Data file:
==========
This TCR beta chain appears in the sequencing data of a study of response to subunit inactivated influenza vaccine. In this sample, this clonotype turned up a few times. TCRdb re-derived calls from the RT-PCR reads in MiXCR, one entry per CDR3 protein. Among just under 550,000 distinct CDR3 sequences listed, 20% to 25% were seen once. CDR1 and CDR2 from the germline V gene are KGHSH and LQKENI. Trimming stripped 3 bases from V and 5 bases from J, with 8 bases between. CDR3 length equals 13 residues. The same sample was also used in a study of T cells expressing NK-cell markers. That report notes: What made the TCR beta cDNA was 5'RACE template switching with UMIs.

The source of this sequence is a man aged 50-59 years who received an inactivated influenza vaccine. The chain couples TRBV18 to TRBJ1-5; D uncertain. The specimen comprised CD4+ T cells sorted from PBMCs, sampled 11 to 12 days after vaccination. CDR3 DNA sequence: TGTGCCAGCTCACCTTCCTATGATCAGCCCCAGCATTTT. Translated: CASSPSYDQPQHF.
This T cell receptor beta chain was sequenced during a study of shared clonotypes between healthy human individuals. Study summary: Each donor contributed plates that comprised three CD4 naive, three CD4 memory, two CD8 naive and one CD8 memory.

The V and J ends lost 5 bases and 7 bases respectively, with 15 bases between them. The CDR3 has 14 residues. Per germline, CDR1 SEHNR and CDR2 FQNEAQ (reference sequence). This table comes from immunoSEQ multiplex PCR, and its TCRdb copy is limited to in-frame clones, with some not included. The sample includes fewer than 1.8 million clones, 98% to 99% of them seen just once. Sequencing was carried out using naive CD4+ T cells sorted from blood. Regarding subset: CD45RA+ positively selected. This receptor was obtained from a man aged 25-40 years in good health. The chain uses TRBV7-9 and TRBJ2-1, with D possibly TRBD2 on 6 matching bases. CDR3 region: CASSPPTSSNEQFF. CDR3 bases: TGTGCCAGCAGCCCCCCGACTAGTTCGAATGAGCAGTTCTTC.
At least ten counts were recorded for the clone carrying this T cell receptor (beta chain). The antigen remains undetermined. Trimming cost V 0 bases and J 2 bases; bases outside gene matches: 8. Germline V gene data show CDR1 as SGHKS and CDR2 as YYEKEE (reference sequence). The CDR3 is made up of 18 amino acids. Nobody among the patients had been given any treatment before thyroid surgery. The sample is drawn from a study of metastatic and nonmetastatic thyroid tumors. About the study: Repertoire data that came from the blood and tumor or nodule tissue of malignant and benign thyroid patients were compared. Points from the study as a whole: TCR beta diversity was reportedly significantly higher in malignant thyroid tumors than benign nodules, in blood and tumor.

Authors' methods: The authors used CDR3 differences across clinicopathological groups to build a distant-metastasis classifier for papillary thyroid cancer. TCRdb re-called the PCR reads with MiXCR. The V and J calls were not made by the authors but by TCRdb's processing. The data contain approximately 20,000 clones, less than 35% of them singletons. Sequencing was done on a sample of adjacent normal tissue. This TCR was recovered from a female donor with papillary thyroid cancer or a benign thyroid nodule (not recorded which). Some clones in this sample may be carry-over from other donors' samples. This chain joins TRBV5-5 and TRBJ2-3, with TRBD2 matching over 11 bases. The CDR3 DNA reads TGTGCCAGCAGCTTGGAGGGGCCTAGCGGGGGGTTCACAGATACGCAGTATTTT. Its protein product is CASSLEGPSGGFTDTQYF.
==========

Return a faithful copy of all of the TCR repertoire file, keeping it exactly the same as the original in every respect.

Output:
This TCR beta chain appears in the sequencing data of a study of response to subunit inactivated influenza vaccine. In this sample, this clonotype turned up a few times. TCRdb re-derived calls from the RT-PCR reads in MiXCR, one entry per CDR3 protein. Among just under 550,000 distinct CDR3 sequences listed, 20% to 25% were seen once. CDR1 and CDR2 from the germline V gene are KGHSH and LQKENI. Trimming stripped 3 bases from V and 5 bases from J, with 8 bases between. CDR3 length equals 13 residues. The same sample was also used in a study of T cells expressing NK-cell markers. That report notes: What made the TCR beta cDNA was 5'RACE template switching with UMIs.

The source of this sequence is a man aged 50-59 years who received an inactivated influenza vaccine. The chain couples TRBV18 to TRBJ1-5; D uncertain. The specimen comprised CD4+ T cells sorted from PBMCs, sampled 11 to 12 days after vaccination. CDR3 DNA sequence: TGTGCCAGCTCACCTTCCTATGATCAGCCCCAGCATTTT. Translated: CASSPSYDQPQHF.
This T cell receptor beta chain was sequenced during a study of shared clonotypes between healthy human individuals. Study summary: Each donor contributed plates that comprised three CD4 naive, three CD4 memory, two CD8 naive and one CD8 memory.

The V and J ends lost 5 bases and 7 bases respectively, with 15 bases between them. The CDR3 has 14 residues. Per germline, CDR1 SEHNR and CDR2 FQNEAQ (reference sequence). This table comes from immunoSEQ multiplex PCR, and its TCRdb copy is limited to in-frame clones, with some not included. The sample includes fewer than 1.8 million clones, 98% to 99% of them seen just once. Sequencing was carried out using naive CD4+ T cells sorted from blood. Regarding subset: CD45RA+ positively selected. This receptor was obtained from a man aged 25-40 years in good health. The chain uses TRBV7-9 and TRBJ2-1, with D possibly TRBD2 on 6 matching bases. CDR3 region: CASSPPTSSNEQFF. CDR3 bases: TGTGCCAGCAGCCCCCCGACTAGTTCGAATGAGCAGTTCTTC.
At least ten counts were recorded for the clone carrying this T cell receptor (beta chain). The antigen remains undetermined. Trimming cost V 0 bases and J 2 bases; bases outside gene matches: 8. Germline V gene data show CDR1 as SGHKS and CDR2 as YYEKEE (reference sequence). The CDR3 is made up of 18 amino acids. Nobody among the patients had been given any treatment before thyroid surgery. The sample is drawn from a study of metastatic and nonmetastatic thyroid tumors. About the study: Repertoire data that came from the blood and tumor or nodule tissue of malignant and benign thyroid patients were compared. Points from the study as a whole: TCR beta diversity was reportedly significantly higher in malignant thyroid tumors than benign nodules, in blood and tumor.

Authors' methods: The authors used CDR3 differences across clinicopathological groups to build a distant-metastasis classifier for papillary thyroid cancer. TCRdb re-called the PCR reads with MiXCR. The V and J calls were not made by the authors but by TCRdb's processing. The data contain approximately 20,000 clones, less than 35% of them singletons. Sequencing was done on a sample of adjacent normal tissue. This TCR was recovered from a female donor with papillary thyroid cancer or a benign thyroid nodule (not recorded which). Some clones in this sample may be carry-over from other donors' samples. This chain joins TRBV5-5 and TRBJ2-3, with TRBD2 matching over 11 bases. The CDR3 DNA reads TGTGCCAGCAGCTTGGAGGGGCCTAGCGGGGGGTTCACAGATACGCAGTATTTT. Its protein product is CASSLEGPSGGFTDTQYF.